The Psychology of Time Travel by Kate Mascarenhas.
The story begins with four women, who invent time travel. The human trials are done by the scientists. They take all the risk as to whether it is safe. Everything goes fantastic until they do an interview for a worldwide broadcast and one of their fellow travelers has a bit of a breakdown. This is the little grain of sand that sends the novel spinning.
There is a thoughtful exploration of how time travel affects different travelers and how the woman in charge tries to prevent any further embarrassments. By trying to prevent any further mental issues, the preventions appear to cause more of them. Then there is the murder. Ooo! This mystery keeps driving the plot forward even as we sometimes jump back in time.
The author caught my attention early on and held it. Besides showing the effects of time travel through various perspectives, there’s also the murder mystery wrapped up in it all. The first question that has to be answered is, who is the body?
Well-written with interesting characters and cleverly plotted, this novel is well worth reading. The almost entirely female cast was a pleasant surprise as well. I enjoyed this book immensely and highly recommend it.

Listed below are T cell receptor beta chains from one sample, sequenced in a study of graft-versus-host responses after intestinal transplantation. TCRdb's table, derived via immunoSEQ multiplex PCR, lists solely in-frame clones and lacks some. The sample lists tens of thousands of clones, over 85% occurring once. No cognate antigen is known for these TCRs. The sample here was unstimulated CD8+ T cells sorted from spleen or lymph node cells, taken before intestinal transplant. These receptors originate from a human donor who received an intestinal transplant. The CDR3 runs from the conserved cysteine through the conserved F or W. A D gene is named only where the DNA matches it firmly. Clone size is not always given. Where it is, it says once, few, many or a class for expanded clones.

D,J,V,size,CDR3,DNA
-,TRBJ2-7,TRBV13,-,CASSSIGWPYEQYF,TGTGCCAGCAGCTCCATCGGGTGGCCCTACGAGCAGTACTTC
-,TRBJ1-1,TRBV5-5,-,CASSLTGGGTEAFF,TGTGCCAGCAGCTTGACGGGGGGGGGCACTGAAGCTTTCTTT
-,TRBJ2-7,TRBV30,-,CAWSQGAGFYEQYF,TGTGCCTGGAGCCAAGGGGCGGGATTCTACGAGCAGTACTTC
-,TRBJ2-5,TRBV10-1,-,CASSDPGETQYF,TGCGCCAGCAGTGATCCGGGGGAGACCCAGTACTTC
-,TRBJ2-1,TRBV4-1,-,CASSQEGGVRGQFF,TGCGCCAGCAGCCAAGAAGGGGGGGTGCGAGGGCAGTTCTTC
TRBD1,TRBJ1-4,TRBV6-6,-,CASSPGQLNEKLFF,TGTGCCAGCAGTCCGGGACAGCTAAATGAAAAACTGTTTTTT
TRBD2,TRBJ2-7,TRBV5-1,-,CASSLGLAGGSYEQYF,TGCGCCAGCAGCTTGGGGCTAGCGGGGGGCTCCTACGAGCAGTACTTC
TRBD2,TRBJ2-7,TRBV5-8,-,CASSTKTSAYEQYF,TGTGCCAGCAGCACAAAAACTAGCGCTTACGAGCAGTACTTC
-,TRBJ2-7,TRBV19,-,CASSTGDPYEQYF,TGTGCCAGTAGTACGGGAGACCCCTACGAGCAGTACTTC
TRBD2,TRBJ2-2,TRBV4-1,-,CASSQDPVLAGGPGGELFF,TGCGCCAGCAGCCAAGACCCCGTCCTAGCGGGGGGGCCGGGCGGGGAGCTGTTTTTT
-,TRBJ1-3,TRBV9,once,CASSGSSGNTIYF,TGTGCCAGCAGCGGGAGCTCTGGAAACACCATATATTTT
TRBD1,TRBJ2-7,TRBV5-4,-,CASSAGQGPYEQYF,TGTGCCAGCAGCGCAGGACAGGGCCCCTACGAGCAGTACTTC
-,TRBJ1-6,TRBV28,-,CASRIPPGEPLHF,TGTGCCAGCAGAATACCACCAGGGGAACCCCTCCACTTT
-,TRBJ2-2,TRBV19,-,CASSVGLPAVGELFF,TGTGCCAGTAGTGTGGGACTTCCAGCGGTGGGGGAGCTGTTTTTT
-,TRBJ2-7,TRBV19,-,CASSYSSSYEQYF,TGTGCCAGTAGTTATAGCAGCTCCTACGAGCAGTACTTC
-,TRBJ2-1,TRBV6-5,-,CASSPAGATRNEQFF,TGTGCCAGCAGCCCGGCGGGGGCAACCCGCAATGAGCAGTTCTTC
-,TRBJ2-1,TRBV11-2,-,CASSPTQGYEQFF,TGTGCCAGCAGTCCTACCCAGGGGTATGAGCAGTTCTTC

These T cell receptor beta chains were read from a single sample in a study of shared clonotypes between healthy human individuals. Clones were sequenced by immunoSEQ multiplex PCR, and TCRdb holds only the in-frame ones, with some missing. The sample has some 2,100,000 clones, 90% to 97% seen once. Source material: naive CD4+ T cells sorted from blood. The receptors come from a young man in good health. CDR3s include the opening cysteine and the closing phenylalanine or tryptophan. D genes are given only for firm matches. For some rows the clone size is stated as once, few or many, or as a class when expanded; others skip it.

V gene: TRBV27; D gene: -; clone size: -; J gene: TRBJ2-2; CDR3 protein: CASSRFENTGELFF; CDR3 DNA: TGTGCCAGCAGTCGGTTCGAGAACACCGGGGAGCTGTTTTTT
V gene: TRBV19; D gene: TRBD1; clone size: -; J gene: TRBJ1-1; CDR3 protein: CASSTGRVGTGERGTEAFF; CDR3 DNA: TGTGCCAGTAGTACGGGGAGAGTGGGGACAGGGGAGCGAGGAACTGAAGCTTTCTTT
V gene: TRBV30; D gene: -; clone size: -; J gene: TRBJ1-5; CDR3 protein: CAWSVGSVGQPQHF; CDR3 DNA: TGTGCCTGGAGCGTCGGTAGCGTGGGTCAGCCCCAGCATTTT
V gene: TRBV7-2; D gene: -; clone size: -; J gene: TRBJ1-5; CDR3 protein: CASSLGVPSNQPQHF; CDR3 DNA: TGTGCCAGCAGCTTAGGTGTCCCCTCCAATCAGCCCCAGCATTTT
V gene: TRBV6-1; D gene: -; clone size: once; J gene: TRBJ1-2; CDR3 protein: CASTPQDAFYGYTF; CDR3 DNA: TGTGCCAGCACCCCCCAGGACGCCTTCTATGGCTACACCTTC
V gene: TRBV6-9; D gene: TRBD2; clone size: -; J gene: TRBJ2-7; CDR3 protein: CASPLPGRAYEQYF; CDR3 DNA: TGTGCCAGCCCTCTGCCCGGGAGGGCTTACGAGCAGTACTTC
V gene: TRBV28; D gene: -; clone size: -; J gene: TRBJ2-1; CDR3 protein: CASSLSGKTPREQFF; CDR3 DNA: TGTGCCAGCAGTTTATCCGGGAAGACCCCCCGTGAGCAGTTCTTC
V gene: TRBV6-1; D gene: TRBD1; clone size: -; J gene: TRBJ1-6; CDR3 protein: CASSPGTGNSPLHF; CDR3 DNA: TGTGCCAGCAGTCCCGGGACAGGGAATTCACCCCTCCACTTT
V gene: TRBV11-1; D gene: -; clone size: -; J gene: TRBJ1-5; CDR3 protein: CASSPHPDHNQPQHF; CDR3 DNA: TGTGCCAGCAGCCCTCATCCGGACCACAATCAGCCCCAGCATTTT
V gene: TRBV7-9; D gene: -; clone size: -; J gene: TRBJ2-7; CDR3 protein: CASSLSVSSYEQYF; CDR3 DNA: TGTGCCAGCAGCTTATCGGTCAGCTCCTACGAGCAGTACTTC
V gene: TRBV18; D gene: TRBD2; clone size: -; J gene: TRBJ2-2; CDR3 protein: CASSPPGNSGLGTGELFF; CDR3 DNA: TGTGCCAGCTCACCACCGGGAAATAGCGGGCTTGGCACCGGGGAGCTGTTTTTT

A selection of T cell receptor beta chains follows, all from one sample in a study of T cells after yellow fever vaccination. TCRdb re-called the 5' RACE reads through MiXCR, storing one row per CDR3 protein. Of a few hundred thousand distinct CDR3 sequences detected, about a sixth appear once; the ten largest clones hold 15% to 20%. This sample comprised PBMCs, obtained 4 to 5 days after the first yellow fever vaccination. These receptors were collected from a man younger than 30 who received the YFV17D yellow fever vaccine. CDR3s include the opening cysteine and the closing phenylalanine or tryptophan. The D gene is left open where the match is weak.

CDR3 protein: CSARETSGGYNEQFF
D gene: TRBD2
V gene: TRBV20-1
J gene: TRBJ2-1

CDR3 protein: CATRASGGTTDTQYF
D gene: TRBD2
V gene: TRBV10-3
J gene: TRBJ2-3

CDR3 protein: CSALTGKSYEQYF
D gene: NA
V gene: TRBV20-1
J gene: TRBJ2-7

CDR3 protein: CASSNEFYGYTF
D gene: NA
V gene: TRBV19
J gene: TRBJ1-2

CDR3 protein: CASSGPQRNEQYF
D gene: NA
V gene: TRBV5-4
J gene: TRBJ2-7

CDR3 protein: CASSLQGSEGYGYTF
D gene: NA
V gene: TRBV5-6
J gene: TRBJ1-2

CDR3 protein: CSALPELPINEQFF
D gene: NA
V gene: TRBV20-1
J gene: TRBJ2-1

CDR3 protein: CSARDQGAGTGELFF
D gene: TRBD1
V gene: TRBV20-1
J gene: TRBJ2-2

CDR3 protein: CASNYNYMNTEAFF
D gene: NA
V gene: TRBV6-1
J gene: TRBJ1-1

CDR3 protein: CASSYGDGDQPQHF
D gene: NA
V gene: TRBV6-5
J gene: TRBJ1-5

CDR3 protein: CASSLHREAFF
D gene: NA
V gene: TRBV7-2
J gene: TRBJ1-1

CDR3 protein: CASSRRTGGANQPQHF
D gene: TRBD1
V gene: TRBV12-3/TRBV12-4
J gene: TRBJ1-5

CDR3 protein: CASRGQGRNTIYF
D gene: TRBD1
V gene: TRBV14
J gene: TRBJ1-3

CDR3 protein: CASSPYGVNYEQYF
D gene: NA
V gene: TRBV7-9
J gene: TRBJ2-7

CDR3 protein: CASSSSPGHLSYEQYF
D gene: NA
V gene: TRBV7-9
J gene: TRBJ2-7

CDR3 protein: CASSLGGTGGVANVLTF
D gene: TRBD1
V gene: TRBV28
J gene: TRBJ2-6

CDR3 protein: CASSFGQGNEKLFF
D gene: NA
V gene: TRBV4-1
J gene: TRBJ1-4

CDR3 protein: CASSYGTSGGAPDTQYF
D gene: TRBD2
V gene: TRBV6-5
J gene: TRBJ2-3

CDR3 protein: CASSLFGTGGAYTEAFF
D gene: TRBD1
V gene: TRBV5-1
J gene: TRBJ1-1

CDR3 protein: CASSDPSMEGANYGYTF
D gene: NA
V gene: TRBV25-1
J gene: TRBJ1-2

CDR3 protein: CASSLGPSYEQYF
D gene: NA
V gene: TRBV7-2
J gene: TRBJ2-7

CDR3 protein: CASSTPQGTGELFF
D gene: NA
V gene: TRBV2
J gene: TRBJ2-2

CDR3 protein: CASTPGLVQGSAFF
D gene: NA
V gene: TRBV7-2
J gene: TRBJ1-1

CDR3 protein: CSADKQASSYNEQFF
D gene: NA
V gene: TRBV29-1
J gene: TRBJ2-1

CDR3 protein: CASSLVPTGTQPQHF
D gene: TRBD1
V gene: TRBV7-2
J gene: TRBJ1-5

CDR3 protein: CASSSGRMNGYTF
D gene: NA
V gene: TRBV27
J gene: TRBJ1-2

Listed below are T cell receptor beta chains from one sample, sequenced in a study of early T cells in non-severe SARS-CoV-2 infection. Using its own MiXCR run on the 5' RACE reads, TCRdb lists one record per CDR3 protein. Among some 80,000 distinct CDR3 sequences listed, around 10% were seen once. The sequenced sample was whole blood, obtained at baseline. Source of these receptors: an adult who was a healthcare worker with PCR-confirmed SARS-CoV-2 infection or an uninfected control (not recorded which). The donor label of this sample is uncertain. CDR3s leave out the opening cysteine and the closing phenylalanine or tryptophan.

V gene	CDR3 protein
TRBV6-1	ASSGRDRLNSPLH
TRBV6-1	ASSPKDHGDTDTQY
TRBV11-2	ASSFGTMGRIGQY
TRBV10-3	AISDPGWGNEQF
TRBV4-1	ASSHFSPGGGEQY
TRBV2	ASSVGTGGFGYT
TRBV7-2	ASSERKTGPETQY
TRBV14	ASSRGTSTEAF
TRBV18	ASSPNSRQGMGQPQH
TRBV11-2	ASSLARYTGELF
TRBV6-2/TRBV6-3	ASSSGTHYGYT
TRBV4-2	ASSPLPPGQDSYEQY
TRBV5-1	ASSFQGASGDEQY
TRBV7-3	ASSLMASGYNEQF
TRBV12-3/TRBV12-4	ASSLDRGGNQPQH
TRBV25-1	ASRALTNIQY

Here’s the official description for the Psychology of Time Travel:
In 1967, four female scientists worked together to build the world’s first time machine. But just as they are about to debut their creation, one of them suffers a breakdown, putting the whole project—and future of time travel—in jeopardy. To protect their invention, one member is exiled from the team—erasing her contributions from history.
Fifty years later, time travel is a big business. Twenty-something Ruby Rebello knows her beloved grandmother, Granny Bee, was one of the pioneers, though no one will tell her more. But when Bee receives a mysterious newspaper clipping from the future reporting the murder of an unidentified woman, Ruby becomes obsessed: could it be Bee? Who would want her dead? And most importantly of all: can her murder be stopped?
Traversing the decades and told from alternating perspectives, The Psychology of Time Travel introduces a fabulous new voice in fiction and a new must-read for fans of speculative fiction and women’s fiction alike.